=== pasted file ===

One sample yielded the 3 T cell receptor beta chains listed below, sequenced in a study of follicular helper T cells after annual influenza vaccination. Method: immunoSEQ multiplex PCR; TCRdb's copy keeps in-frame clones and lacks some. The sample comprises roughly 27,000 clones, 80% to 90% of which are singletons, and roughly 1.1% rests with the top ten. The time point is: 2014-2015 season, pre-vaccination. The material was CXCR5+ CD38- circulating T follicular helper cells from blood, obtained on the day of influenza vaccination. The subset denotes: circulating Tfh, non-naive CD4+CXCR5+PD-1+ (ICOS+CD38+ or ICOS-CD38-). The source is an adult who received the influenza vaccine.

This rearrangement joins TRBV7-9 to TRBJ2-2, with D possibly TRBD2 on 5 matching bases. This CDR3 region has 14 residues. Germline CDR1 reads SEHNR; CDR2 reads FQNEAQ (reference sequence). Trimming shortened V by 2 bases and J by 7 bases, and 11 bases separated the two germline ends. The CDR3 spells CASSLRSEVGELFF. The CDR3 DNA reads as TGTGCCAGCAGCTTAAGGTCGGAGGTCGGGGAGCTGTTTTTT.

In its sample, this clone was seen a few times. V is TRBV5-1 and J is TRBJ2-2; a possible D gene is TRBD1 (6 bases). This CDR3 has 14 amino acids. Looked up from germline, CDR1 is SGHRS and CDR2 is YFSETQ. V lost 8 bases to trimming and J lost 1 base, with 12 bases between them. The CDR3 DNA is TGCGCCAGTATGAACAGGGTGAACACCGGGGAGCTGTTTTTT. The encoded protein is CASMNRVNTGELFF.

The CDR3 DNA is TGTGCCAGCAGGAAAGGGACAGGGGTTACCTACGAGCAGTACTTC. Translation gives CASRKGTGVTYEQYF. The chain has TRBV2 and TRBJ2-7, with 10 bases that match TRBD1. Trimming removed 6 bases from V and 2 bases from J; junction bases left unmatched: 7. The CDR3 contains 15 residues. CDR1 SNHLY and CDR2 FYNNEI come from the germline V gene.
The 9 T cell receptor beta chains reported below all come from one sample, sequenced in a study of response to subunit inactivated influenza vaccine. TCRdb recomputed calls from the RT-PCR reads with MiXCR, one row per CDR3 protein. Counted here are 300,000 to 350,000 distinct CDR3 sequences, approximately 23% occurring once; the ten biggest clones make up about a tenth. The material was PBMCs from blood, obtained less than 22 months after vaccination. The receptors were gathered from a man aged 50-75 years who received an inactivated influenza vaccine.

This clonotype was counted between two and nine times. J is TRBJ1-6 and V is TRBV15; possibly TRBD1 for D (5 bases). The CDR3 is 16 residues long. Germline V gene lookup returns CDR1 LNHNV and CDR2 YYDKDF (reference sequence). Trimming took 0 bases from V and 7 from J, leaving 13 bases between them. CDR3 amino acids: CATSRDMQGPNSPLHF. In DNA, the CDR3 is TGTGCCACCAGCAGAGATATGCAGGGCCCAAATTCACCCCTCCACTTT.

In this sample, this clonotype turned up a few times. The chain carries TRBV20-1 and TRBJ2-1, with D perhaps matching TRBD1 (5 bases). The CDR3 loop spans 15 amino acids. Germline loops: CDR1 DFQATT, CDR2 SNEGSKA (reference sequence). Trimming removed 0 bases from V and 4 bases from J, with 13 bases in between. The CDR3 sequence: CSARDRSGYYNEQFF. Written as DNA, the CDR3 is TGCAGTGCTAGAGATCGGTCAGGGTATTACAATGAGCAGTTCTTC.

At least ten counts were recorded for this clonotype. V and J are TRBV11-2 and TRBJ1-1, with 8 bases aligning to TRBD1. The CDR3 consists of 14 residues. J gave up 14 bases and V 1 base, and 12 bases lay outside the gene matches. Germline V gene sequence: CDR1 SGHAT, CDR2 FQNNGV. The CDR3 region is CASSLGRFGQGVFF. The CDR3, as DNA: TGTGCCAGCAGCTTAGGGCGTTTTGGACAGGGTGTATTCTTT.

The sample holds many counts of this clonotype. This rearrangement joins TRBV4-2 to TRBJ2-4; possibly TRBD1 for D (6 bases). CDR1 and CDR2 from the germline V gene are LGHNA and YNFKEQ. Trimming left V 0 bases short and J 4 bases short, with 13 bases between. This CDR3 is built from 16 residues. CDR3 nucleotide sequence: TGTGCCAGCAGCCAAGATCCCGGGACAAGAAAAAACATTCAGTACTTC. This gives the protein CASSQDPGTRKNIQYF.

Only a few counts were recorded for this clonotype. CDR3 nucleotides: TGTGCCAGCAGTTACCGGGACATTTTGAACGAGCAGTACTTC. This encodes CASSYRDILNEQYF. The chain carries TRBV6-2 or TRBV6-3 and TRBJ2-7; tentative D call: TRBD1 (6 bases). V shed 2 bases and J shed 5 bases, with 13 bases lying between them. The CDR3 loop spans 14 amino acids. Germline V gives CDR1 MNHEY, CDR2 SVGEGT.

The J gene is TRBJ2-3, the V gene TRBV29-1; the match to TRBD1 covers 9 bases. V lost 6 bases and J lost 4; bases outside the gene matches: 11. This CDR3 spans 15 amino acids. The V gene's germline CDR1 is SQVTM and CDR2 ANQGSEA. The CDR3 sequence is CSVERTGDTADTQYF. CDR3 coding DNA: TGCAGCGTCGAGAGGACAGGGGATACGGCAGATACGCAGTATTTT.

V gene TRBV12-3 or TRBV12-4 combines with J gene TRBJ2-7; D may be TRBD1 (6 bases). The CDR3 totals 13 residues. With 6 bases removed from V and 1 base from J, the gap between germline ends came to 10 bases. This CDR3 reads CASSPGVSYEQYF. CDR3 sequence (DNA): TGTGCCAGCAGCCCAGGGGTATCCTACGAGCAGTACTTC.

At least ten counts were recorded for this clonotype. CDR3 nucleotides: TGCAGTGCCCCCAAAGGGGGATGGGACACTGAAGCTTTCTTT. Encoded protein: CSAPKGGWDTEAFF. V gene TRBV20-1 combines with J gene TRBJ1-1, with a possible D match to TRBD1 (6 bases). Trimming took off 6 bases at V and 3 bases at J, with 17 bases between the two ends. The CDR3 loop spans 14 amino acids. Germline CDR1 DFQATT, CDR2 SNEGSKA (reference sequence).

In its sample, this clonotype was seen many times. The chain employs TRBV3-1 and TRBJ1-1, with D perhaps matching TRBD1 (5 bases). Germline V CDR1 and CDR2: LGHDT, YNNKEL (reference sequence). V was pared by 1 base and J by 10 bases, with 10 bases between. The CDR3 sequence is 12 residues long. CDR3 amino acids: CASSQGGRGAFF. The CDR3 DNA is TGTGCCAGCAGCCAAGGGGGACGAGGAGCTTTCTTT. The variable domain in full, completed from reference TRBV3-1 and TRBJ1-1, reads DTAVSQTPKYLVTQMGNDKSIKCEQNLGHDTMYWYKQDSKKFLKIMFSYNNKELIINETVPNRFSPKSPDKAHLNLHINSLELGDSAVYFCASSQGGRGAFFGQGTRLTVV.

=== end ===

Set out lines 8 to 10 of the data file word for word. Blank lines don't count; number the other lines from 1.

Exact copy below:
At least ten counts were recorded for this clonotype. V and J are TRBV11-2 and TRBJ1-1, with 8 bases aligning to TRBD1. The CDR3 consists of 14 residues. J gave up 14 bases and V 1 base, and 12 bases lay outside the gene matches. Germline V gene sequence: CDR1 SGHAT, CDR2 FQNNGV. The CDR3 region is CASSLGRFGQGVFF. The CDR3, as DNA: TGTGCCAGCAGCTTAGGGCGTTTTGGACAGGGTGTATTCTTT.

The sample holds many counts of this clonotype. This rearrangement joins TRBV4-2 to TRBJ2-4; possibly TRBD1 for D (6 bases). CDR1 and CDR2 from the germline V gene are LGHNA and YNFKEQ. Trimming left V 0 bases short and J 4 bases short, with 13 bases between. This CDR3 is built from 16 residues. CDR3 nucleotide sequence: TGTGCCAGCAGCCAAGATCCCGGGACAAGAAAAAACATTCAGTACTTC. This gives the protein CASSQDPGTRKNIQYF.

Only a few counts were recorded for this clonotype. CDR3 nucleotides: TGTGCCAGCAGTTACCGGGACATTTTGAACGAGCAGTACTTC. This encodes CASSYRDILNEQYF. The chain carries TRBV6-2 or TRBV6-3 and TRBJ2-7; tentative D call: TRBD1 (6 bases). V shed 2 bases and J shed 5 bases, with 13 bases lying between them. The CDR3 loop spans 14 amino acids. Germline V gives CDR1 MNHEY, CDR2 SVGEGT.